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So, way back in January, I went here:

I downloaded Emacs and have been using it on my Mac and I like it. I've started trying to get into Elisp programming. To learn more, I'd like to look up some functions. So for instance I do:

C-h f

and then type "scroll-down"

This gives me the following text:

>scroll-down is an interactive built-in function in `window.c'.
>It is bound to <kp-prior>, <prior>, C-1, C-x C-1, M-v.
>(scroll-down &optional ARG)
>Scroll text of selected window down ARG lines.
>If ARG is omitted or nil, scroll down by a near full screen.
>A near full screen is `next-screen-context-lines' less than a full screen.
>Negative ARG means scroll upward.
>If ARG is the atom `-', scroll upward by nearly full screen.
>When calling from a program, supply as argument a number, nil, or `-'.

And the text "window.c" is a link. So I click on the link and I get:

find-function-C-source: The C source file window.c is not available

I'm getting this error a lot while doing a lot of different things. Where do I find the right path, and how do I tell Emacs what that path is?

I did just recently install some ELPA packages, so maybe one of them is causing some chaos?

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2 Answers 2

The variable source-directory will point to the location where the C sources are. If you have a separately downloaded copy, you'll have to point this variable to that directory.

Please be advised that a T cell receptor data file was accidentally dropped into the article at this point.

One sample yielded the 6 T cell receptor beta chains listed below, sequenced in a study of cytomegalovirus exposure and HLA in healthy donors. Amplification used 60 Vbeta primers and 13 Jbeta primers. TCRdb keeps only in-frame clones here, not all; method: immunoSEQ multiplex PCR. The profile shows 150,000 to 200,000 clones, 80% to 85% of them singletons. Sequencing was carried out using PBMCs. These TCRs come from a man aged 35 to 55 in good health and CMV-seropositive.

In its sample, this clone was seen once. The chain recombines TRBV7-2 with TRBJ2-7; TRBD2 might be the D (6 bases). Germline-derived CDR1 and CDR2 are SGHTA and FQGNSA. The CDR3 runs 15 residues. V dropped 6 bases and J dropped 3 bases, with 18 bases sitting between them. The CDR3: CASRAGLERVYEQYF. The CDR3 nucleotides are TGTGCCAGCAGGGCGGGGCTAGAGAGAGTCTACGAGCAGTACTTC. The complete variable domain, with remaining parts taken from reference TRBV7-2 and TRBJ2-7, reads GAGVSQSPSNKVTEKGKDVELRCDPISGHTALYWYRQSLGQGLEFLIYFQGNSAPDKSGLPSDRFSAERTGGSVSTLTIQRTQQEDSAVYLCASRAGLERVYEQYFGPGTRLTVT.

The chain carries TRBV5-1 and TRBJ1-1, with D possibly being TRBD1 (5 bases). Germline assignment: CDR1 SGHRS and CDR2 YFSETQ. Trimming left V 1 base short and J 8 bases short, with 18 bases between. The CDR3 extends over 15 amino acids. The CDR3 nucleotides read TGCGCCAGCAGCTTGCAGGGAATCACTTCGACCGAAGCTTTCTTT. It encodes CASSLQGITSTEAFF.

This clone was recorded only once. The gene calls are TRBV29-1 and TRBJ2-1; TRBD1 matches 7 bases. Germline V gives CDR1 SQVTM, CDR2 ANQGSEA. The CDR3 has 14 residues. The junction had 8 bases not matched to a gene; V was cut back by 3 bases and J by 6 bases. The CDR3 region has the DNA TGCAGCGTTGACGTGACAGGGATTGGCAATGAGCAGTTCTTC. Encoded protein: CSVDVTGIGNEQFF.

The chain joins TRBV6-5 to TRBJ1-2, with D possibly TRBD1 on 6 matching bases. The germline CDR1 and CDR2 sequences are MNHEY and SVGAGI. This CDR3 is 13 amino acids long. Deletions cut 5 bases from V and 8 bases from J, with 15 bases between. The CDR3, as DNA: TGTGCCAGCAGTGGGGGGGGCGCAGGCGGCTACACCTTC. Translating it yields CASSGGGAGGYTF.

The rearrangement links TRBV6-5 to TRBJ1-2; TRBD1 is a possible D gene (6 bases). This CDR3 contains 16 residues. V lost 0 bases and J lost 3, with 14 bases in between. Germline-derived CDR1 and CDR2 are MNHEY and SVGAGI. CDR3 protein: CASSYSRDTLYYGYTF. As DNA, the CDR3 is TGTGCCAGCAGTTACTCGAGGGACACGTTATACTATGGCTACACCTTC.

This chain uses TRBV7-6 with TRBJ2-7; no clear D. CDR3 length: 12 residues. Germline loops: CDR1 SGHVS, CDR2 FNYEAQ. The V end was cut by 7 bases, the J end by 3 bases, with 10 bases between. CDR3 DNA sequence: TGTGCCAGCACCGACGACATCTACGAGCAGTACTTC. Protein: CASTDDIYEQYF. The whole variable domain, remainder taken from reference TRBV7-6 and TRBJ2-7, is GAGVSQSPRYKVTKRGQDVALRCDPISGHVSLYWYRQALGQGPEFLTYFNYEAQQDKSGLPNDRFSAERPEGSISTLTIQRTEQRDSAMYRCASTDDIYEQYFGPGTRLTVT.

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If I put this: (source-directory) in an empty buffer, and then I run eval-buffer, I get: "Symbol's function definition is void: source-directory" – cerhovice Aug 19 '12 at 18:28
Skip the parentheses. It's a variable. Not a function. Try C-h v source-directory RET. – Noufal Ibrahim Aug 19 '12 at 19:00

Most packagers don't include the sources, or split them off into a separate package. Install the sources (and maybe tweak an init script to tell Emacs where you put them, if it's not the default location. The pertinent variable is find-function-C-source-directory).

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If I put this in an empty buffer: (find-function-C-source-directory) and then run eval-buffer I get: " Symbol's function definition is void: find-function-C-source-directory" – cerhovice Aug 19 '12 at 18:30
Remove the parens to eval the variable. With the parentheses, you are attempting to access a function of that name, which indeed does not exist. More usefully, use C-h v to examine a variable. – tripleee Aug 19 '12 at 18:38… advises to prefer source-directory over find-function-C-source-directory but it's not immediately apparent to me why. – tripleee Aug 19 '12 at 18:46
Okay, thanks, Found this finally. Does anyone know where the source files traditionally go? They have been placed in an odd location in my harddrive, I'd like to move them somewhere standard, if only I knew that was. – cerhovice Aug 20 '12 at 0:20
Please mark one of the answers as accepted so that this question does not come up as requiring an answer still. Thanks. – tripleee Aug 21 '12 at 4:30

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